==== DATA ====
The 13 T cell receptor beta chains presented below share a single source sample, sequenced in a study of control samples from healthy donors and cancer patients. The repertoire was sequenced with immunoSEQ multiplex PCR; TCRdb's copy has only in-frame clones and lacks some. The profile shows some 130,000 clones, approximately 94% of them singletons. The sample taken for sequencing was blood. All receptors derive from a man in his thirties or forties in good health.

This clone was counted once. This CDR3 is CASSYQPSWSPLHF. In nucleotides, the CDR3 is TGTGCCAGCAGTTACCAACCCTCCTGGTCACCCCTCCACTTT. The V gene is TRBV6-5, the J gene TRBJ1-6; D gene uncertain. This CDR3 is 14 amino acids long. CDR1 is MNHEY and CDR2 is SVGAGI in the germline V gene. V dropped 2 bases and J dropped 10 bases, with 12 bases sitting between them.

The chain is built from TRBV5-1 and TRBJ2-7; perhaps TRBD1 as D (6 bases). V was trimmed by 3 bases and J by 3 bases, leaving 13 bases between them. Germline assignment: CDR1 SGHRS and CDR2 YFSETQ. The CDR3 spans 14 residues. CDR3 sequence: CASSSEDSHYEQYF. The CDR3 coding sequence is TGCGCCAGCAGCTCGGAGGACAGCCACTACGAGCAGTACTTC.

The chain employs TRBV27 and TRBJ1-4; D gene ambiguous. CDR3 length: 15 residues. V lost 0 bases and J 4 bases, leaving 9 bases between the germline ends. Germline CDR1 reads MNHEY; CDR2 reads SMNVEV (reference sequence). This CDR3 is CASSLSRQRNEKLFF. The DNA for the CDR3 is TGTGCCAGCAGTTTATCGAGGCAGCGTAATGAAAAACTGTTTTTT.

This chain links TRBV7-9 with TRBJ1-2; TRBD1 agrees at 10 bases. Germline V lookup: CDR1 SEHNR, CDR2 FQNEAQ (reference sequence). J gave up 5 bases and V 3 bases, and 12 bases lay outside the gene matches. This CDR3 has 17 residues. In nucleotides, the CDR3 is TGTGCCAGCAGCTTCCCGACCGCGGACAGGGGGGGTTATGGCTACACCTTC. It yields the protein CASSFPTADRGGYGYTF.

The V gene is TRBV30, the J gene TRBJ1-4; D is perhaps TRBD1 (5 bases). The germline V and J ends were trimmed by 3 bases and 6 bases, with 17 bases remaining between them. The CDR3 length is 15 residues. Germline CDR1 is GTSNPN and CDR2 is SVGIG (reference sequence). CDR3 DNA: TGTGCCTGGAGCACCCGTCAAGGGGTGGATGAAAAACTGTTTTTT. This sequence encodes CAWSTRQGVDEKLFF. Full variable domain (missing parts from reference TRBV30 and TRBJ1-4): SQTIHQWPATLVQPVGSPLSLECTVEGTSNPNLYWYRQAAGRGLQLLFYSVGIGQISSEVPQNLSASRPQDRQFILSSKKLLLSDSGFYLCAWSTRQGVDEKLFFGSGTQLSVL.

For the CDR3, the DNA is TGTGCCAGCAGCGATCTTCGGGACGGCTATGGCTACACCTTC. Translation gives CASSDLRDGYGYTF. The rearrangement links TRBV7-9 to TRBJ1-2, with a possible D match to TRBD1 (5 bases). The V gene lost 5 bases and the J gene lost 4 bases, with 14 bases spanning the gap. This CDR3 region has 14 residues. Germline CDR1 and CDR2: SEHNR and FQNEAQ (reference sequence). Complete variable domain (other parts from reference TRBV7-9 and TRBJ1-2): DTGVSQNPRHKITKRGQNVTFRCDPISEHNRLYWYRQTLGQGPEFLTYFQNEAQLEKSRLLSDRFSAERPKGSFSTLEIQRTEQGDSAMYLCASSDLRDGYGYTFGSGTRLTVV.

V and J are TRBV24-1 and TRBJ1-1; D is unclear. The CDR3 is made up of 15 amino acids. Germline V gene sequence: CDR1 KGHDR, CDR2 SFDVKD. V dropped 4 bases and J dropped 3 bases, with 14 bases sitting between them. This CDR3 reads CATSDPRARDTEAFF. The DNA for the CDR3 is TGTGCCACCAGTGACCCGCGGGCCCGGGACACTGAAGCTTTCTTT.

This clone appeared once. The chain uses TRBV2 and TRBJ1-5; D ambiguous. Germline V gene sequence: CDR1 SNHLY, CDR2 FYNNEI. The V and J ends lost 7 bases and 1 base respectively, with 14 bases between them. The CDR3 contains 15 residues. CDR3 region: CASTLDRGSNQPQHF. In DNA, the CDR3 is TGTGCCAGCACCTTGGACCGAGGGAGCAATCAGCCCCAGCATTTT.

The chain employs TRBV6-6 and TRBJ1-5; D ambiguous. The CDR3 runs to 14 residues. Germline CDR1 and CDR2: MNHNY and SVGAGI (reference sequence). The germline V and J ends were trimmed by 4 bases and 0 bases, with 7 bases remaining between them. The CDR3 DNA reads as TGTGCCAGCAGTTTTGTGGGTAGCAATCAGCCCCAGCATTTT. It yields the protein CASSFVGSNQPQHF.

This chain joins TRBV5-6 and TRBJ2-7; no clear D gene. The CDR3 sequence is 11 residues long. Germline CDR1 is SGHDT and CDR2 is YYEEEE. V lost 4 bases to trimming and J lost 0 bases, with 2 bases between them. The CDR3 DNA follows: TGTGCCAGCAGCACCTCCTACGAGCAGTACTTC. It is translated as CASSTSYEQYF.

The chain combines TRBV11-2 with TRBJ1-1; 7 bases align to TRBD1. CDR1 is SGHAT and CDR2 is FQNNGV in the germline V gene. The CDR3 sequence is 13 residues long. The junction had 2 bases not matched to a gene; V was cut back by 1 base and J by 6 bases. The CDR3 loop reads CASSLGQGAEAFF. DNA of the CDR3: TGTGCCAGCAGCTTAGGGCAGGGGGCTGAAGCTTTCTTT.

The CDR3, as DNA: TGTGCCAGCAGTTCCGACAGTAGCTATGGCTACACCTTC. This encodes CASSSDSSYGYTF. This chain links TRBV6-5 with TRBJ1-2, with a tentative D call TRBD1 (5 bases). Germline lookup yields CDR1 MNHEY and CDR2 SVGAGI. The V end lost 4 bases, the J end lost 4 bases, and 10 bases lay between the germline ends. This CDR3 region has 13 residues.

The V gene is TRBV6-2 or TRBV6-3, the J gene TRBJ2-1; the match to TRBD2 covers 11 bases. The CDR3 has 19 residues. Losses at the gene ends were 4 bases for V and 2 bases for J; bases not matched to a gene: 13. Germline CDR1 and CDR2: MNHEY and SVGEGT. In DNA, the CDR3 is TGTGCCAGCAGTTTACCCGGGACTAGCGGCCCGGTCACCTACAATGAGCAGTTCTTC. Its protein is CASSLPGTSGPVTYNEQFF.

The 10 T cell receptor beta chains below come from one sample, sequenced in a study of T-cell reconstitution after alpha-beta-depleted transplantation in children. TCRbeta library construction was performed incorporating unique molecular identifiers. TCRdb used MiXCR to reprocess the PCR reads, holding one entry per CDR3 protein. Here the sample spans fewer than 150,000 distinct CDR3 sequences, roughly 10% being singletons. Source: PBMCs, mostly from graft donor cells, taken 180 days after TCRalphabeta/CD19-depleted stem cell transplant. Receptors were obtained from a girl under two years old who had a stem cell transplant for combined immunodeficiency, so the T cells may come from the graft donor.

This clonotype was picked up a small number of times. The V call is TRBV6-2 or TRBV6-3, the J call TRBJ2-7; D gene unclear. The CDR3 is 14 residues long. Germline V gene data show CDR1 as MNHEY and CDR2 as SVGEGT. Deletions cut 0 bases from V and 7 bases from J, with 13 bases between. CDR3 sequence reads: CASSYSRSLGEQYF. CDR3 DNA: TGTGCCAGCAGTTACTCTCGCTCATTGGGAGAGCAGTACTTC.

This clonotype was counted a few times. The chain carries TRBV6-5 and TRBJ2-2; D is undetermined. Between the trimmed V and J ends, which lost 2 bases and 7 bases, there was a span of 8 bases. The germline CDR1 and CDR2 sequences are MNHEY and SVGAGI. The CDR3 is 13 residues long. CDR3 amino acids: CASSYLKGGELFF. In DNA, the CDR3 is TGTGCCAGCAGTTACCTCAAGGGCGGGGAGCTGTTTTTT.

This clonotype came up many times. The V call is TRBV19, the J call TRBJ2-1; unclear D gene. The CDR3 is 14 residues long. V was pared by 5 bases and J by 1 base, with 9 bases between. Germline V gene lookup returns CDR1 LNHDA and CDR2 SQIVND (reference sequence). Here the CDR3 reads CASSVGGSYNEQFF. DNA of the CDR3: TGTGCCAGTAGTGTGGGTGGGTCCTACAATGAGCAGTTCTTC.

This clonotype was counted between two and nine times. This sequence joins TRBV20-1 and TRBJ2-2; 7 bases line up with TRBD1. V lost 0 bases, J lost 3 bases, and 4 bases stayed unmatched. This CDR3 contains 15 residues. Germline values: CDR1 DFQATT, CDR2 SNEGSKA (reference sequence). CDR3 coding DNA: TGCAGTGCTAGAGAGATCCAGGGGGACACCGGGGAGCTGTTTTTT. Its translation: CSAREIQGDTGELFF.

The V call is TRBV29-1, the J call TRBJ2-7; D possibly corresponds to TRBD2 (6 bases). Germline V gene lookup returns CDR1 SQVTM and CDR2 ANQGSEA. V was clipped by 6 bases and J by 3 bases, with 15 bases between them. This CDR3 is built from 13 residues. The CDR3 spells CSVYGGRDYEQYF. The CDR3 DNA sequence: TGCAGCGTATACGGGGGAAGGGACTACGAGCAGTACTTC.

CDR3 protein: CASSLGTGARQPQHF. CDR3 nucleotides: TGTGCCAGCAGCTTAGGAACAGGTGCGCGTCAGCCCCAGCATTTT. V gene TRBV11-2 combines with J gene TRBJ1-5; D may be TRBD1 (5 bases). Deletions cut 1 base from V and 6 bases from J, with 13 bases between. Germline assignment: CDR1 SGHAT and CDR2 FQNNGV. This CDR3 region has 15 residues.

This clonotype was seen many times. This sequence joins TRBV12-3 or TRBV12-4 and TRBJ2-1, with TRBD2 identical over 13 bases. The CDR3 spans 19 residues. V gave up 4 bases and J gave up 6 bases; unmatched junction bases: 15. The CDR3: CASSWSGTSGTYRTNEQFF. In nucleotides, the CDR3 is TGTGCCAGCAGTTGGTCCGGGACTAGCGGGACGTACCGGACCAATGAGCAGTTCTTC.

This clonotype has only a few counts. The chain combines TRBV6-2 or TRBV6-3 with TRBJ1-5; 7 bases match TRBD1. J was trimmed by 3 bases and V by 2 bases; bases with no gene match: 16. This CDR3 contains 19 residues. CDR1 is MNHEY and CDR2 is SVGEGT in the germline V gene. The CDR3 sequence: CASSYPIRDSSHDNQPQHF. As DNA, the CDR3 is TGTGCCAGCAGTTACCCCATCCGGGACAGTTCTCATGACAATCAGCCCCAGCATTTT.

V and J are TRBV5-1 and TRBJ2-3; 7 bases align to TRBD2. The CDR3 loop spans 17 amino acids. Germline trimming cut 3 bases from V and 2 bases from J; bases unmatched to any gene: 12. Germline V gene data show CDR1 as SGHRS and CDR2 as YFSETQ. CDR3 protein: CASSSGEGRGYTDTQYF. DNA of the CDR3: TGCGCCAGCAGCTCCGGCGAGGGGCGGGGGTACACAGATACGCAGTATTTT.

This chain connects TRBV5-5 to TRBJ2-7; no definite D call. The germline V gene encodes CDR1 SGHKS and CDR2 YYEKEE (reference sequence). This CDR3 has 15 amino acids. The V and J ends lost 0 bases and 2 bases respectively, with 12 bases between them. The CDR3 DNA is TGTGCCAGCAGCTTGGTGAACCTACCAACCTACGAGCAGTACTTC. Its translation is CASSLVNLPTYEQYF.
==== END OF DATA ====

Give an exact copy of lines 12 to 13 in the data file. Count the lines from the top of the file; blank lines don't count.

The chain combines TRBV11-2 with TRBJ1-1; 7 bases align to TRBD1. CDR1 is SGHAT and CDR2 is FQNNGV in the germline V gene. The CDR3 sequence is 13 residues long. The junction had 2 bases not matched to a gene; V was cut back by 1 base and J by 6 bases. The CDR3 loop reads CASSLGQGAEAFF. DNA of the CDR3: TGTGCCAGCAGCTTAGGGCAGGGGGCTGAAGCTTTCTTT.

The CDR3, as DNA: TGTGCCAGCAGTTCCGACAGTAGCTATGGCTACACCTTC. This encodes CASSSDSSYGYTF. This chain links TRBV6-5 with TRBJ1-2, with a tentative D call TRBD1 (5 bases). Germline lookup yields CDR1 MNHEY and CDR2 SVGAGI. The V end lost 4 bases, the J end lost 4 bases, and 10 bases lay between the germline ends. This CDR3 region has 13 residues.